"There's an interesting tension between academia and start-ups on campus," Lockhart said. "Your dorm contract says you can't run a start-up out of your dorm room."
That tension is ironic, given the on-campus services for budding entrepreneurs. It was the Stanford Technology Ventures Program — run out of the engineering school and staffed partially by venture-capitalists-cum-lecturers — that groomed Lockhart and Seibert to handle launching a start-up, they said.
The two took the program's classes and became organizers of the "Entrepreneurial Thought Leaders" lecture series, through which they met key Silicon Valley players. They knew who to contact to discuss venture funding and who to ask for advice based on those contacts, they said.
Despite these supports, Increo must get its mail delivered to Illowsky's childhood home in Cupertino.
"Then Becca comes in with the mail, and we have mail day. It's actually kind of fun," Seibert said.
But fast-forward a few weeks and the group will graduate — Lockhart and Seibert receiving bachelor's degrees and Thang and Illowsky master's degrees — all in computer science.
They will finally be able to concentrate on the business full-time, Lockhart said, adding that pretending to go to the bathroom when she gets an important phone call during class is growing old.
They will move into Bayshore Business Plaza. For $2.15 per square foot monthly, the group will have an office with three rooms, fast Internet and shared copying services. Nestled into the two-story office park are plenty of other start-ups, a koi pond and a cafeteria — all amenities that attracted the group, Lockhart said.
It's perhaps appropriate Increo is moving to a site whose history reflects that of Silicon Valley in microcosm. When part-owner Golzen's father bought the land in the 1950s, there were no offices and no highway — just a two-lane road, Golzen said.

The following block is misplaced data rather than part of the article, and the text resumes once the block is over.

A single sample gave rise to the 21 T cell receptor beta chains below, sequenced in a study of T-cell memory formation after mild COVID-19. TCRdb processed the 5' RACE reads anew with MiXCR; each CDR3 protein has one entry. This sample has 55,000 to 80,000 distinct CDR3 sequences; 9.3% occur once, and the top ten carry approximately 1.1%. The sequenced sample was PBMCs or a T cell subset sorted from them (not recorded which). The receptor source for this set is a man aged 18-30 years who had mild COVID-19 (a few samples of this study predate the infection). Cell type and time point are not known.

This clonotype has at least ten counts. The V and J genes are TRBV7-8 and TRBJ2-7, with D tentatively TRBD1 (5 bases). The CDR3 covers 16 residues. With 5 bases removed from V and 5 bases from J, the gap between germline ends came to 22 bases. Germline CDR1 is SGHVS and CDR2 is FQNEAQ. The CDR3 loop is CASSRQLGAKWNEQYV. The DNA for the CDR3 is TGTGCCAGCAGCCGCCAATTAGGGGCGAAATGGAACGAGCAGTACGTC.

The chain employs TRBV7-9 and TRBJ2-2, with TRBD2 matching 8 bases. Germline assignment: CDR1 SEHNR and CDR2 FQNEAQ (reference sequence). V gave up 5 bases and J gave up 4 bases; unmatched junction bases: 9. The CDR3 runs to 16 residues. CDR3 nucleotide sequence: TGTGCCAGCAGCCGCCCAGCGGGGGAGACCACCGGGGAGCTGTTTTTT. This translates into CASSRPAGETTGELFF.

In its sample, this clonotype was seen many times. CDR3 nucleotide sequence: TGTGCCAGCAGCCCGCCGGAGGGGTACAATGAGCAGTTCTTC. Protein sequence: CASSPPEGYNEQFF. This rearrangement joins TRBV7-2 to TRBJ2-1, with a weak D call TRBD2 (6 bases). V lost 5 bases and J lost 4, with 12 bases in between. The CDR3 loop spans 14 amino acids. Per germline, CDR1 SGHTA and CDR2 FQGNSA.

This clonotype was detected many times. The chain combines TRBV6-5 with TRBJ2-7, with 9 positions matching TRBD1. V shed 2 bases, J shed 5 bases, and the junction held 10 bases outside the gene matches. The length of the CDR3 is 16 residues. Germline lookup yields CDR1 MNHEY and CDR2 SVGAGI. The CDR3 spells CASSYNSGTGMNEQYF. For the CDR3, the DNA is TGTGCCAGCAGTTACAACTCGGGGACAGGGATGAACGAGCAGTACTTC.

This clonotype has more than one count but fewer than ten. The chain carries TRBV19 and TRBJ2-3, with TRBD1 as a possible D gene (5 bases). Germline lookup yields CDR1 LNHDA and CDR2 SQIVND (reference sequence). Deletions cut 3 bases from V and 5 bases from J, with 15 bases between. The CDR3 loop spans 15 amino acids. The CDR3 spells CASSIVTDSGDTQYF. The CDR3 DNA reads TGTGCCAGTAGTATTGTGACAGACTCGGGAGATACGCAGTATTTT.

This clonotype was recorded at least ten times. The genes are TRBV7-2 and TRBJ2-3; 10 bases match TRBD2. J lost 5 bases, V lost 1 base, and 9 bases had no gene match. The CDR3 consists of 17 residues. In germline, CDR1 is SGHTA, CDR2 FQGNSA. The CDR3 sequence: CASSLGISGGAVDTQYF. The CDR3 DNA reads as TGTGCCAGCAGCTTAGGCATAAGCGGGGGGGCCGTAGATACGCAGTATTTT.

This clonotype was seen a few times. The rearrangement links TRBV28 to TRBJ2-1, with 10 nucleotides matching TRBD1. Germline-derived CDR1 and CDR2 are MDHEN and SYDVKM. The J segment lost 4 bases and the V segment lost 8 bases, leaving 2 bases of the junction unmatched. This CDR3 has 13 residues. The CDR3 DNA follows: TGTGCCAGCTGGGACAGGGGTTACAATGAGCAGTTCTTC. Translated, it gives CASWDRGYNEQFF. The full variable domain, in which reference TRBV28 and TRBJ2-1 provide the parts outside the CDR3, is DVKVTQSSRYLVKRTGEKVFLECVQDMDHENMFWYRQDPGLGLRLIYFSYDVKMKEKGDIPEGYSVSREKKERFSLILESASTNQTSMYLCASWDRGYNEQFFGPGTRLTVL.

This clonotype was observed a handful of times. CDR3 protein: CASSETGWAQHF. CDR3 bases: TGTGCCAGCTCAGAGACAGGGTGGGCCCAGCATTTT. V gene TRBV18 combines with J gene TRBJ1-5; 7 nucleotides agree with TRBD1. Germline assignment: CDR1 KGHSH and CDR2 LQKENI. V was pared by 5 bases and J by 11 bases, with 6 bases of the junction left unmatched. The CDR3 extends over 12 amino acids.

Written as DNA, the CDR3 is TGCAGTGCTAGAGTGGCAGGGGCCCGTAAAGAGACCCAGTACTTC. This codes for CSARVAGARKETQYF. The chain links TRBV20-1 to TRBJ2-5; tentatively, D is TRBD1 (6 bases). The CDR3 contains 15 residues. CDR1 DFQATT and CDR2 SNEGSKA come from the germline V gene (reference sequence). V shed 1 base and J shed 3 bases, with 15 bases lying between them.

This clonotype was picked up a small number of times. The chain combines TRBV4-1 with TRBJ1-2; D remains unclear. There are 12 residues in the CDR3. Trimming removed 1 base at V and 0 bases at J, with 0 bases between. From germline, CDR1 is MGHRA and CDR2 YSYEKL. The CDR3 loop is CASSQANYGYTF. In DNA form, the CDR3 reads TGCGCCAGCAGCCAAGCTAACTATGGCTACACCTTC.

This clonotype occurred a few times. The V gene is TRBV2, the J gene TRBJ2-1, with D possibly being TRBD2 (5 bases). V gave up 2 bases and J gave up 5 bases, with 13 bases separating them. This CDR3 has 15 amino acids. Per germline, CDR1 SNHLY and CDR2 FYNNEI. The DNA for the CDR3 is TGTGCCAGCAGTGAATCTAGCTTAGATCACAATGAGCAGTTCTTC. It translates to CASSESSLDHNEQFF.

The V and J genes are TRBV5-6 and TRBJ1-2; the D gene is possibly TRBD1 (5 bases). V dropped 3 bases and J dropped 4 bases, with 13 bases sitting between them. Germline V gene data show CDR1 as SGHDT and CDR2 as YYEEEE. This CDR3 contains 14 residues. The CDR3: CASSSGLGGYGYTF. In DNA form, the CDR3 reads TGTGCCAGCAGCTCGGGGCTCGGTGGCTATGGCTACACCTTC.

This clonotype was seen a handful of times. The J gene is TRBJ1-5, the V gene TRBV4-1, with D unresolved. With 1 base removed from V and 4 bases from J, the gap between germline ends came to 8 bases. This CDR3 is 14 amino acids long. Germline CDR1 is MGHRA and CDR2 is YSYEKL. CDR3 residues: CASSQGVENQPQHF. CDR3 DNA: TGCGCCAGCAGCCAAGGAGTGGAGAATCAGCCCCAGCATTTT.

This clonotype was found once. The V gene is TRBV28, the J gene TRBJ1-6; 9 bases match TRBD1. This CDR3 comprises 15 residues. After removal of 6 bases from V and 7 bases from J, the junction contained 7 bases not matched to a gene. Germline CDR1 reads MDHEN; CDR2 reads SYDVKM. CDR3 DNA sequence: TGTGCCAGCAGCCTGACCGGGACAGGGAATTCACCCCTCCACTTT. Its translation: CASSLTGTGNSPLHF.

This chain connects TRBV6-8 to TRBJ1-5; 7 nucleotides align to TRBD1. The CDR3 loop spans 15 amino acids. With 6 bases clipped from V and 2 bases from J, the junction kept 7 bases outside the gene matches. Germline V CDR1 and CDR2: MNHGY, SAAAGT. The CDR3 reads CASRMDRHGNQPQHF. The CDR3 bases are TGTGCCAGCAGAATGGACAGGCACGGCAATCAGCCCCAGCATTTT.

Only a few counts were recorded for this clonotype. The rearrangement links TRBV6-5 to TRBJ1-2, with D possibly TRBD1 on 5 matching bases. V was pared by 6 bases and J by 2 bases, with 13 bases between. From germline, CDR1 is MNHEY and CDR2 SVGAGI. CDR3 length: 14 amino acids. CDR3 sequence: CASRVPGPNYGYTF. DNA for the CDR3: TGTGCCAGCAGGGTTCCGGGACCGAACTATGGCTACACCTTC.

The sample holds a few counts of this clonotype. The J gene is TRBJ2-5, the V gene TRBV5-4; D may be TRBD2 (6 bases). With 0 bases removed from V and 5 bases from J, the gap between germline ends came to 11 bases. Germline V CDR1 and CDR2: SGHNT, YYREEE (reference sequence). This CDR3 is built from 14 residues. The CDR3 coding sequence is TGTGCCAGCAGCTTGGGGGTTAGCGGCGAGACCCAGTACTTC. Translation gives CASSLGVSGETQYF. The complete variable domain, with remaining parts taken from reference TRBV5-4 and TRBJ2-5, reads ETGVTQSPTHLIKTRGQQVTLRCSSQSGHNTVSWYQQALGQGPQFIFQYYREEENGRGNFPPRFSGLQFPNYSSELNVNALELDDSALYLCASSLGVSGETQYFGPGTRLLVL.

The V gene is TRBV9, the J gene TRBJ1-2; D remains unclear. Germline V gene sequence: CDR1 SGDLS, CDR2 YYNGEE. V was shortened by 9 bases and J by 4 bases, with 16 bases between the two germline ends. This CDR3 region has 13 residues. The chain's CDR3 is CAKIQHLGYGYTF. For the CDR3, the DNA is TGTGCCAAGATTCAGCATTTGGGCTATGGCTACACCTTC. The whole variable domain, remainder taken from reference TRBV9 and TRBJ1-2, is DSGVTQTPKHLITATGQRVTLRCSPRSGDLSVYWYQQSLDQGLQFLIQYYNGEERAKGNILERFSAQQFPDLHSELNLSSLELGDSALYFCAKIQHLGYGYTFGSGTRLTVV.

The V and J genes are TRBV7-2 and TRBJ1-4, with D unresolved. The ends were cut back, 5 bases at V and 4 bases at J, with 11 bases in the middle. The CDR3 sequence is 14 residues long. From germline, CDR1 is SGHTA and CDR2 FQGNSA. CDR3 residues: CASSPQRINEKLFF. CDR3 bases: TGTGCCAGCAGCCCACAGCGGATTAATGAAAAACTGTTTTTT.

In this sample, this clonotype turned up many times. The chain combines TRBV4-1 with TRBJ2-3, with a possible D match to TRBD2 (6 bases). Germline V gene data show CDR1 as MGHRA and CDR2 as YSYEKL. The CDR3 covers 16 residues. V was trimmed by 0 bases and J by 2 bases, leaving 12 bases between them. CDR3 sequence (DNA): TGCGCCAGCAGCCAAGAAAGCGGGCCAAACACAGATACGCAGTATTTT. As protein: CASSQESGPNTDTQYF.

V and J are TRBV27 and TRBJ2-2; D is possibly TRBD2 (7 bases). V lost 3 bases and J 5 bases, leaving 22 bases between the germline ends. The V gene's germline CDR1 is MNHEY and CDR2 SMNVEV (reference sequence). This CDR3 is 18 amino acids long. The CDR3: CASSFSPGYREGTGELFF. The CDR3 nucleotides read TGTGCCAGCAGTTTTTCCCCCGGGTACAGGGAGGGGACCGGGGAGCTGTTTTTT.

His father rented the plot to cement trucks whose noisy diesel engines bothered residents of downtown Palo Alto, he said. Signs of the postwar building boom, the cement trucks became victims of the same boom when Golzen's father decided to build offices on the site in 1966. More offices followed in the 1970s and 1980s — software firm Adobe Systems passed through in 1982, Golzen said.
Later, during the tech craze of the late 1990s, college kids crowded in with fresh-born companies and rent rose to $4 per square foot, he said.
Then the tech sector crashed and things died down a bit. Increo is the first group of college-age founders he has seen in a while, he said.
Standing in the space soon to be Increo's office, Lockhart turned to Thang.
"You can have all the monitors you want," she said.
In response, Thang spread his arms. "And I can jump in here," he said, only half-joking.
More than a jump, the move may be a leap into the company's future.
This article is the second in a series to track the company as it grows, examining a Silicon Valley start-up at its very beginning.
Company Increo Solutions
Funding Draper Fisher Jurvetson
Incorporation March, 2008
Products Increo's plan is to help companies benefit from the informal brainstorming that often leads to great ideas, according to CEO Lockhart. The company will offer a range of Web-based services, including a high-powered semantic search engine to link similar ideas, she said. The search service will only be available to paying customers. Last month the company launched Backboard, a public, free program that allows users to create "backboards," or pages where graphics, documents or presentations can be uploaded. Friends and colleagues are invited via e-mail to visit the site and collaborate.
Web site www.getincreo.com
Staff Writer Arden Pennell can be e-mailed at firstname.lastname@example.org.